The Armed Forces Covenant

26 June 2019

The Armed Forces Covenant (‘the Covenant’) is a promise by the Nation that the Armed Forces community – those who serve or have served, and their families – are treated fairly, and an acknowledgement of the unique challenges Service people and their loved ones face every day.

Underlying the promise of the Covenant are two principles:

• The Armed Forces Community – serving personnel, veterans and their families, should not face disadvantage compared to other citizens in the provision of public and commercial services

• Special consideration is appropriate in some cases, especially for those who have given the most such as the injured or bereaved.

Enshrined in the 2011-Armed Forces Act, the Covenant applies across the UK and the Government (HMG) has a statutory requirement to report annually to Parliament on its progress in upholding the Covenant.

HMG’s commitment to the Covenant was reinforced in 2017 with the creation of the Ministerial Covenant and Veterans Board with representation from the Devolved Administrations. Every department on the Board has appointed a lead Minister for Covenant issues.

Since 2011 much has been achieved and more remains to be done. Service families are being helped onto the property ladder with the Forces Help to Buy scheme which has awarded £267m (circa £15,000 per claim) to more than 17,800 successful applicants since April 2014.

In England, the Service Pupil Premium has provided funding to mitigate the impact of Service life on children’s education; since September 2018 enriched detail is available to teachers via the Common Transfer File on Service children’s educational needs and family circumstances.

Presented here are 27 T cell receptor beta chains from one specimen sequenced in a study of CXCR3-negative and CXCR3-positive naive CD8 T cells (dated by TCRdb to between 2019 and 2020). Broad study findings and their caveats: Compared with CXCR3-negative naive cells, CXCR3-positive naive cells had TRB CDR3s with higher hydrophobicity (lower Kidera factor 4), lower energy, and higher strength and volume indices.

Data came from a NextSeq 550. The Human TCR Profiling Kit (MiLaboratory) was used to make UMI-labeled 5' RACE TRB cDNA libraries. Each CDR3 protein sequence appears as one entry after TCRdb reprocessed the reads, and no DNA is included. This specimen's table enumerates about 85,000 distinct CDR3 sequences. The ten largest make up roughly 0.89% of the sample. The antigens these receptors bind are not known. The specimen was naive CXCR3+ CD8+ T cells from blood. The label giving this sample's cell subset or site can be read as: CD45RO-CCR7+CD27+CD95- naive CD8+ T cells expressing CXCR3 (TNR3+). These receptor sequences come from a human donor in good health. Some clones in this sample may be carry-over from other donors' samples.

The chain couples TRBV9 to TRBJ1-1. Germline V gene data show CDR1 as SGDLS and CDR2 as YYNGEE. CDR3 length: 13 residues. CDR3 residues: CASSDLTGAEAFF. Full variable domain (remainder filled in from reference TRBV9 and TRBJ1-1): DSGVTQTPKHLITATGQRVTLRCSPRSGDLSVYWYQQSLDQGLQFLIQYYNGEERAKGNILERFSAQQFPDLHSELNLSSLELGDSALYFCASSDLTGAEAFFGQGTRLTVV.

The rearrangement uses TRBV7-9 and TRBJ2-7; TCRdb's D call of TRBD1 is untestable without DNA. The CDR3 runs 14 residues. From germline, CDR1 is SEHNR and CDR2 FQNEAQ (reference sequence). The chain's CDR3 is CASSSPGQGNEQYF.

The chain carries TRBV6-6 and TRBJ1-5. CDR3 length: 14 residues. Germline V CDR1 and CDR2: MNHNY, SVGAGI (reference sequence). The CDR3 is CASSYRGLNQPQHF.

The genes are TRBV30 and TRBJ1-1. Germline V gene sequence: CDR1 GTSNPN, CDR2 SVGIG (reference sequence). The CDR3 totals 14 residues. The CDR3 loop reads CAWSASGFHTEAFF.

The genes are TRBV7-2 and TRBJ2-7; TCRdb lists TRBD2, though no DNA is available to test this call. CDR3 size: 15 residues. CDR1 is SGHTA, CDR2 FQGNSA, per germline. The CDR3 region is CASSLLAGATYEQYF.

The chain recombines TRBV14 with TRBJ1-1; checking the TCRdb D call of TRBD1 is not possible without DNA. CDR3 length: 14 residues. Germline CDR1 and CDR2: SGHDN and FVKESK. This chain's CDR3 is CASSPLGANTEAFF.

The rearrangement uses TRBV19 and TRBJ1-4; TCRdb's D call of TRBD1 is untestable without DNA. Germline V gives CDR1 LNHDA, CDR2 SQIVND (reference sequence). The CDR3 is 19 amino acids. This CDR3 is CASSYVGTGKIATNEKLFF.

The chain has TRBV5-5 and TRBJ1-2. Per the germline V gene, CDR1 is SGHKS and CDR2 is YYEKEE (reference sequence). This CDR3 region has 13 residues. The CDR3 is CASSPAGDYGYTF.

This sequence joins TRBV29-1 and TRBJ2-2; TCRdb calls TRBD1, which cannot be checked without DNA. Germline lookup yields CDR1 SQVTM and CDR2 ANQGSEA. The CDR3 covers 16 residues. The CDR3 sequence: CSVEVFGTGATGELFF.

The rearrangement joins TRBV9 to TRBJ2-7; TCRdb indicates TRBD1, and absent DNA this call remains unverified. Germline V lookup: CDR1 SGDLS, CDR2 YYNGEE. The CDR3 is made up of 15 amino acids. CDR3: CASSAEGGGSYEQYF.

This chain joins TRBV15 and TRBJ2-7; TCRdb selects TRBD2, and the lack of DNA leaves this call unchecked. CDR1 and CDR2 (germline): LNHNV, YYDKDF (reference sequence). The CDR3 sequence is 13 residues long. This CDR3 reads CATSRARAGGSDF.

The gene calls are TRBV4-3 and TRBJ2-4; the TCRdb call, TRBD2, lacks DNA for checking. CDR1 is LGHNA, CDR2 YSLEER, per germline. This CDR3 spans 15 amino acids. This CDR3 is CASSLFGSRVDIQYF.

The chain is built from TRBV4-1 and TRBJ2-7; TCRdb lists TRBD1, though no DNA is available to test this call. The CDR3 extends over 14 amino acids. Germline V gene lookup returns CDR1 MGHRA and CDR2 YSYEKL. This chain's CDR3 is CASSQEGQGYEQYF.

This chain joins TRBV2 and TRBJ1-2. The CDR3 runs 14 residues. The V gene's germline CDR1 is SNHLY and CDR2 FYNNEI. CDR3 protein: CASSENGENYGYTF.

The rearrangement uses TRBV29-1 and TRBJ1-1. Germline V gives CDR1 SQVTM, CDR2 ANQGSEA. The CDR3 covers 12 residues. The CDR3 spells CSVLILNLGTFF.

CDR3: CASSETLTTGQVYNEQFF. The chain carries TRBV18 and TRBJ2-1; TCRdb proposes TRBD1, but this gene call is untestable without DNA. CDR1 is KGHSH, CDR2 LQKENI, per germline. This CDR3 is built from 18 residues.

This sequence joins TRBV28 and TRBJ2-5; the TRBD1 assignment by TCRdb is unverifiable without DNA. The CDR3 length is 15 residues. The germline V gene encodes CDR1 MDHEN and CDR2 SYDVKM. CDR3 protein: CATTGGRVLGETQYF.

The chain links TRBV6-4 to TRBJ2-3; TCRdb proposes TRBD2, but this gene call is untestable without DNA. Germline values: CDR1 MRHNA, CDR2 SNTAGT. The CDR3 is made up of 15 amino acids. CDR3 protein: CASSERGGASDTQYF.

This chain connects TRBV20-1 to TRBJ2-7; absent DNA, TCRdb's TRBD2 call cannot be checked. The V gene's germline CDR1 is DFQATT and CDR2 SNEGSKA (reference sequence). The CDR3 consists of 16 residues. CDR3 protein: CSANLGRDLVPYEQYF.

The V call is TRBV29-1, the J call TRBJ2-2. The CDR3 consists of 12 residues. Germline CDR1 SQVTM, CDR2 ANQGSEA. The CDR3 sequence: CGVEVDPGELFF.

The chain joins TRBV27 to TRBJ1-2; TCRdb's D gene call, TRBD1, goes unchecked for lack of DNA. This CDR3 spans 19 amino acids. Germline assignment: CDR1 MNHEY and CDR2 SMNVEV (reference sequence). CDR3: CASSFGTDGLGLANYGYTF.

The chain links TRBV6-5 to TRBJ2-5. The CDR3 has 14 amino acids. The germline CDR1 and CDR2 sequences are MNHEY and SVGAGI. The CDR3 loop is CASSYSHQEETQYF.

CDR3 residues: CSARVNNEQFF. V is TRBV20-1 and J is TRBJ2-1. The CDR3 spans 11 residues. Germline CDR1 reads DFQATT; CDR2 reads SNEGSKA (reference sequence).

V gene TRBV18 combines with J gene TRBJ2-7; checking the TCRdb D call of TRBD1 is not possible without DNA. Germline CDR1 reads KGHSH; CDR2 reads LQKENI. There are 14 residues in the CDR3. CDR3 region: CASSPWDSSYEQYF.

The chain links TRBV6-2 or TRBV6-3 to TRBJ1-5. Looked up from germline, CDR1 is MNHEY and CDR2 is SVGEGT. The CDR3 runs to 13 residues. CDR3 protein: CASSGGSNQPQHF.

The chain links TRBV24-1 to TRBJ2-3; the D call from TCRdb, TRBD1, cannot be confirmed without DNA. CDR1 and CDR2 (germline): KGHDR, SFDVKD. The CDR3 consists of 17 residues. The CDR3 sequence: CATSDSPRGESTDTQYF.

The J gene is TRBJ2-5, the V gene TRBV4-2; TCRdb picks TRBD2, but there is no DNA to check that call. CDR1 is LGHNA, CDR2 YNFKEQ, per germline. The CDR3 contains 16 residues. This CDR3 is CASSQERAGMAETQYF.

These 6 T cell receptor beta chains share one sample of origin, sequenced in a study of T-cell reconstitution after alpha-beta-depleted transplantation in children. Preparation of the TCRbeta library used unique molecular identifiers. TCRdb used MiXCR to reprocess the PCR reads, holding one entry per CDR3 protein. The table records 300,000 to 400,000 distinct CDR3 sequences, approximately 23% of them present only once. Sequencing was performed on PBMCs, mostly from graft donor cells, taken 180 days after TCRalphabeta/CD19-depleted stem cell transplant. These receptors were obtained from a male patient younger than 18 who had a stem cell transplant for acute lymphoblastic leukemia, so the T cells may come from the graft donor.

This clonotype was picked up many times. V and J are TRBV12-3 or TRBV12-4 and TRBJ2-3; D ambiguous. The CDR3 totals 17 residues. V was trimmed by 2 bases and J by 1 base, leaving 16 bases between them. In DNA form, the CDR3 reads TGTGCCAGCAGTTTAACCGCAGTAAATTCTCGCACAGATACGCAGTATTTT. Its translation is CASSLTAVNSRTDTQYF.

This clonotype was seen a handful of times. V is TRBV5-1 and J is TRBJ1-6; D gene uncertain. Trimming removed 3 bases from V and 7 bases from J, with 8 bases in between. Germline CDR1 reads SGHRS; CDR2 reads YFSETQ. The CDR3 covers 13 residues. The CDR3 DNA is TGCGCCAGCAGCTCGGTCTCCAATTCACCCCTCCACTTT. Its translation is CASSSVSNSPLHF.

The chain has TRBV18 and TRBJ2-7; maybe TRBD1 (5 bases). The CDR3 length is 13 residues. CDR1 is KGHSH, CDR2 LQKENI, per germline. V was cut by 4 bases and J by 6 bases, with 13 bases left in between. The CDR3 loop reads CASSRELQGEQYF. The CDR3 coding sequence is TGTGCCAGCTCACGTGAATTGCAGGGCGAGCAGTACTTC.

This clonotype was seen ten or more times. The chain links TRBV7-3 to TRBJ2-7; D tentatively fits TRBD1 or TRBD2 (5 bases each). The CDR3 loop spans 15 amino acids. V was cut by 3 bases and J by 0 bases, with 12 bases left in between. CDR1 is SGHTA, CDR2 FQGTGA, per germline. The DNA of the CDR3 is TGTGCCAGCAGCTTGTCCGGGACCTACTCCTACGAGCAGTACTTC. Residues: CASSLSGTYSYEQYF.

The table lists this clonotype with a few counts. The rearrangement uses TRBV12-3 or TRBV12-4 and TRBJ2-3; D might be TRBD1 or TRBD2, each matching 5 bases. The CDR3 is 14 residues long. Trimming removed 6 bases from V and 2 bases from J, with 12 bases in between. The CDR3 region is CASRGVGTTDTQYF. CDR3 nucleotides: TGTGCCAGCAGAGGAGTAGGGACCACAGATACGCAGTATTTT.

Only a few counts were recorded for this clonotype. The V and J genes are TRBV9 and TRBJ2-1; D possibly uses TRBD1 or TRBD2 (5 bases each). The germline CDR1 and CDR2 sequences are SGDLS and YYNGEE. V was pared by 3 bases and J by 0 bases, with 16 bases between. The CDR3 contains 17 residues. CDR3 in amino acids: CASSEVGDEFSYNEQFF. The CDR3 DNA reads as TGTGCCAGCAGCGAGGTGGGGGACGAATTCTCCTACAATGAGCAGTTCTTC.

All 407 Local Authorities (LAs) in Great Britain have signed the Covenant, with bespoke arrangements in Northern Ireland. Guidance is available to LAs on how they can most effectively support their Service populations, including using the £10M per annum Covenant Fund to build local partnerships between the Armed Forces and the wider community.

The partnership theme is also resonating in the private sector where support for the Covenant is growing rapidly, with more than 4,000 signatories to date. Companies are pledging support to military spouses, Veterans and Reservists by offering flexible HR policies and acknowledging the skills learnt during time in the Services. Further success has been achieved commercially, for example, companies agreeing to waive cancellation fees on media packages for those posted at short notice.

The Covenant is embedded in the NHS constitution and awareness in healthcare professionals of issues faced by the Armed Forces community is improving – the Covenant now forms part of the Royal College of GP’s membership exam and a growing number of GP practices are being accredited as ‘Armed Forces’ Veteran Friendly’. Access to specialist prosthetics treatments and to mental healthcare services has improved significantly following the launch of the NHS’s Transition, Intervention and Liaison Services, and Complex Treatment Service.

However, much of what the Covenant has achieved so far stems from its voluntary nature. It is a pact between the Armed Forces community and the Nation in acknowledgment of the sacrifices they have made. The Nation honours this pact because it is the right thing to do, not because they are obliged to do so. None of this is meant to replace the Military Chain of Command’s and Services Welfare’s axiomatic pastoral roles, but the Covenant is part of a national tapestry of commitment to our people and a key component in creating resilience within the Armed Forces community.

l A video on the Armed Forces Covenant ‘The Armed Forces Covenant in 60 Seconds’ is available at

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